Scott agreed there are Indiana bats known in the federal parcel in Gallatin County. There is a documented maternity colony on the property and the rare bats use the property to find food. However, the bats have not been documented to remain on the property on a permanent basis.

"We know this is an issue we are going to have to work through," Scott said.

He said the Forest Service will work with Illinois Department of Natural Resources and the U.S. Fish and Wildlife Service which regulates the Endangered Species Act. Scott said it is not clear the swap would violate the Endangered Species Act and biologists will have to consider the effects of the land trade on the bat species.

He said Peabody would also have to operate within the bounds of the Endangered Species Act regarding any move to clear the area for a mine.

Scott said the creation of a mine would probably not cause bats to die directly. A tree is not likely to crush a bat. But biologists will have to take into consideration the blow to the bat population if land they currently use for foraging and for a maternity colony is disrupted. The U.S. Fish and Wildlife Service could be concerned about the issue or may not be concerned, Scott said.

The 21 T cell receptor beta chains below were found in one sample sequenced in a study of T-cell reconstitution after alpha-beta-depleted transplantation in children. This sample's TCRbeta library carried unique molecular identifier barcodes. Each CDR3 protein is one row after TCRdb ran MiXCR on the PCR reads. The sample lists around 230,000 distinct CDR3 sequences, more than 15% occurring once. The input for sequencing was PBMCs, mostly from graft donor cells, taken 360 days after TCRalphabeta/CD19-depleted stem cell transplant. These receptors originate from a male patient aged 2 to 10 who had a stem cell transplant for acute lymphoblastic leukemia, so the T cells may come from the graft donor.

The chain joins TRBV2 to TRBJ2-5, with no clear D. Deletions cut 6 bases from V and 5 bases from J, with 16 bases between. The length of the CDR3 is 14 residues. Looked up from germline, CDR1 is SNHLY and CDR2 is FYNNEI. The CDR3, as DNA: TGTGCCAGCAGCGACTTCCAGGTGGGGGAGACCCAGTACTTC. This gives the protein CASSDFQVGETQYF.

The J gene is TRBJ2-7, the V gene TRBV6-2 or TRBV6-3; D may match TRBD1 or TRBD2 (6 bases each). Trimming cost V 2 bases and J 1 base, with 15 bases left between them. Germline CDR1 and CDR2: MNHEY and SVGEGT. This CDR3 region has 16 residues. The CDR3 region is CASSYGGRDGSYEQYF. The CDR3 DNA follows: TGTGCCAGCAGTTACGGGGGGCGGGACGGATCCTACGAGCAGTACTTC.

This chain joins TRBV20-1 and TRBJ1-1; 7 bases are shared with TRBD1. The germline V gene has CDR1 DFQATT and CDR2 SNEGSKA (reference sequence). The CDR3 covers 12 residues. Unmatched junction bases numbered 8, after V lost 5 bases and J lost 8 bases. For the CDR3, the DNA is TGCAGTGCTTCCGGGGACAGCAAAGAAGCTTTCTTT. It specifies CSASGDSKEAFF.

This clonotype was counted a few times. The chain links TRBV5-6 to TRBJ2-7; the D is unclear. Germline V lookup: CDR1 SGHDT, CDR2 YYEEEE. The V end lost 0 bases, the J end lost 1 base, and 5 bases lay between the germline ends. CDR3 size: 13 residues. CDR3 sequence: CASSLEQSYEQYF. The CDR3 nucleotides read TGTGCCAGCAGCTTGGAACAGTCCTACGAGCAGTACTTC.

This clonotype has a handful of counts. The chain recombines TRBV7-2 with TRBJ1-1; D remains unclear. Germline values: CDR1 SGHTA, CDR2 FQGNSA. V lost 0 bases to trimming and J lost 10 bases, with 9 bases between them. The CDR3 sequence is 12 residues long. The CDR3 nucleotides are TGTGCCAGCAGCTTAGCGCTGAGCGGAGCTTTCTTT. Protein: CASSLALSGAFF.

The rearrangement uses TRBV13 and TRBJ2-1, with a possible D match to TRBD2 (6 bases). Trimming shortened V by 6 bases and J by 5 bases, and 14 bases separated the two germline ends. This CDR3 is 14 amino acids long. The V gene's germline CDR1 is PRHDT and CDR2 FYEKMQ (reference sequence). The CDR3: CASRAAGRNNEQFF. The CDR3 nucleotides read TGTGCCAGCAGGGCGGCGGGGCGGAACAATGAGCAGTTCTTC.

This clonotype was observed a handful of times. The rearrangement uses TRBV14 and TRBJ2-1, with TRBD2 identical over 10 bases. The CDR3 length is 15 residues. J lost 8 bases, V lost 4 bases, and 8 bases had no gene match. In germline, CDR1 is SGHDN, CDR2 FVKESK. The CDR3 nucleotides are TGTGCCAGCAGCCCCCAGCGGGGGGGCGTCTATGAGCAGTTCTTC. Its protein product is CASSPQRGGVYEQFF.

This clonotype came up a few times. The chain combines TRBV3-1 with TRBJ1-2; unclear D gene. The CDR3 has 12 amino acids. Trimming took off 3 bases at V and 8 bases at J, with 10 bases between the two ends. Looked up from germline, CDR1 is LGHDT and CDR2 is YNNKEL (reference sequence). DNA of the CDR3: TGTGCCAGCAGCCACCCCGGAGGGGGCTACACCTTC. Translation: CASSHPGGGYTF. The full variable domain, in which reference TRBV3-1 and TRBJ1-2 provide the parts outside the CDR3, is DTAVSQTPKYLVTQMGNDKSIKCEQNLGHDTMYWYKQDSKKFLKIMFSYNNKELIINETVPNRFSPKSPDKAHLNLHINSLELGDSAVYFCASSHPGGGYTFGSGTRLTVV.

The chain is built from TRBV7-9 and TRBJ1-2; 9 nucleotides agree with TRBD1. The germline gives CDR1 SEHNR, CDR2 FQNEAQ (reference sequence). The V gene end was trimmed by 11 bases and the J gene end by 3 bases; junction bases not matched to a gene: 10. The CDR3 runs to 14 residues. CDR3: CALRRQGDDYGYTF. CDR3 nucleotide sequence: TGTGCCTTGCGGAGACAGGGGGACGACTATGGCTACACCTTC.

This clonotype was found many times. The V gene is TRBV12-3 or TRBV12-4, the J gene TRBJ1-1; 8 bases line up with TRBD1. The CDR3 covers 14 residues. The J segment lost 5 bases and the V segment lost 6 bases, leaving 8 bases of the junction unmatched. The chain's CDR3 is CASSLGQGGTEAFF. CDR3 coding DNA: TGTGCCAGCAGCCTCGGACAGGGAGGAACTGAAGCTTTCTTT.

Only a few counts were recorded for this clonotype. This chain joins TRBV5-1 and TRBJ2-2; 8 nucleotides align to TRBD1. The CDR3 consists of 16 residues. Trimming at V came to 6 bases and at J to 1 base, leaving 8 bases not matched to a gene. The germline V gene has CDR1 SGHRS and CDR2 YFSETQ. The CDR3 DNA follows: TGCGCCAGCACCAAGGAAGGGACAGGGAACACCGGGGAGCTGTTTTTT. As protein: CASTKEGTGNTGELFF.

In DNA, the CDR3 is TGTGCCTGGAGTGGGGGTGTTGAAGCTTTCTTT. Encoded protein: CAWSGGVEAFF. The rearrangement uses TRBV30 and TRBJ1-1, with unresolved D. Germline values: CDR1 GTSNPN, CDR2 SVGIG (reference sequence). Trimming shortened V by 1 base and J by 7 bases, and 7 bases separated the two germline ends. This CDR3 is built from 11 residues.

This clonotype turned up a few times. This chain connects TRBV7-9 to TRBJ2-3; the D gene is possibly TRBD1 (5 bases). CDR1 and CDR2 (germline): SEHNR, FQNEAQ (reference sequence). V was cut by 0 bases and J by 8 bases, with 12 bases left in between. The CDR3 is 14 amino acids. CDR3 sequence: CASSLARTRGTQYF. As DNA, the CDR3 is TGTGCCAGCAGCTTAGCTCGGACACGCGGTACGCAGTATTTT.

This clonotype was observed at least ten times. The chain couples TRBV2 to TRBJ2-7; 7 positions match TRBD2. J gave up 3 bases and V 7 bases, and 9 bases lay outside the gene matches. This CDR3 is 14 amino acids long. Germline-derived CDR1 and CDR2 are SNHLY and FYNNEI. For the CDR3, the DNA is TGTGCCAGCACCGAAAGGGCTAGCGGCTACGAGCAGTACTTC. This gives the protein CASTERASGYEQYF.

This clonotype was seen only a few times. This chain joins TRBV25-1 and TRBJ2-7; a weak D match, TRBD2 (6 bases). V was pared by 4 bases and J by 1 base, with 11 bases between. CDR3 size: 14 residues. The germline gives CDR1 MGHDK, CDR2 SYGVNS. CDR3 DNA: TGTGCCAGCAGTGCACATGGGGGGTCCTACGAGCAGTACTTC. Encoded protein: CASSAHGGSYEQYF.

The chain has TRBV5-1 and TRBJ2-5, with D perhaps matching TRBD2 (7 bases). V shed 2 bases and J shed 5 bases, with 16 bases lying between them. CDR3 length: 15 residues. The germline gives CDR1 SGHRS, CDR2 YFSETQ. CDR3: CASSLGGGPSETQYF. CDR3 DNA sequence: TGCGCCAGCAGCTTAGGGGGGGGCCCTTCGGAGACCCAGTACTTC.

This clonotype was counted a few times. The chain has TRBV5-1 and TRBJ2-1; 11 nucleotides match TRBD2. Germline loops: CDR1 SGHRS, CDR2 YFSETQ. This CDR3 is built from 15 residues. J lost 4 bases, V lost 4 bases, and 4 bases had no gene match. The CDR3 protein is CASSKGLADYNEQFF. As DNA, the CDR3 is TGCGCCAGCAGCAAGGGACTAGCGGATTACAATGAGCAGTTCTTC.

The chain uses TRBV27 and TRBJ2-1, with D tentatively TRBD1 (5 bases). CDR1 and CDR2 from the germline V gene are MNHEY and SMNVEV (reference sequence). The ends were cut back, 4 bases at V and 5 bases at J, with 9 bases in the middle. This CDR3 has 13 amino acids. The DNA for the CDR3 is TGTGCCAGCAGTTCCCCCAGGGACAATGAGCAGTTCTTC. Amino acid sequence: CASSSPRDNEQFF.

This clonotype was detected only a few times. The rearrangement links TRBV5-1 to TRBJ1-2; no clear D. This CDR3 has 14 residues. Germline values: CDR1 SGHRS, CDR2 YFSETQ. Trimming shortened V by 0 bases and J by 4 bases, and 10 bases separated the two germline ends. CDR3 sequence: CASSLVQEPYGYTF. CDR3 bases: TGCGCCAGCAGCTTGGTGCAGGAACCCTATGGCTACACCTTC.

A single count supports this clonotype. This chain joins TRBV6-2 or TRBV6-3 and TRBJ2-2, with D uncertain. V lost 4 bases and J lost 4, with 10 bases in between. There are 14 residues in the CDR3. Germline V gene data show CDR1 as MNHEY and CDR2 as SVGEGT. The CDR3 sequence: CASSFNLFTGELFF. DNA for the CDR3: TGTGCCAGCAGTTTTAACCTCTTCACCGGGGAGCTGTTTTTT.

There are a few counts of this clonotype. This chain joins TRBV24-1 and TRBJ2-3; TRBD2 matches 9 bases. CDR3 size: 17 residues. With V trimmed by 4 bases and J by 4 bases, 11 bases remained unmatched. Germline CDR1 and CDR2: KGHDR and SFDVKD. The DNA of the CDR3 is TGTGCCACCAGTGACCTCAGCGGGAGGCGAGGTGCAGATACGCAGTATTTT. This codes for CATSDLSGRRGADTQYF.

He said if the Fish and Wildlife Service determines the loss of property will be of great detriment to the Indiana bats the land trade might not happen.

Materials on the proposal are at the Shawnee National Forest Web site

Comments may be made by Jan. 31, 2012. Comments should include the project title ALHI-Shawnee NF Land Exchange Proposal, the date the comment was written, the commenter';s name and contact information in order to keep the project mailing list updated.

The Forest Service invites online comments to be sent to

Written comments may be mailed to Huston A. Nicholas, Forest Supervisor, Shawnee National Forest, ATTN: ALHI-Shawnee NF Land Exchange Proposal, 50 Highway 145 South, Harrisburg, Ill. 62946.

For additional information or if interested in visiting the non-Federal parcels people may contact Ron Scott at (618) 253-1038 or e-mail him at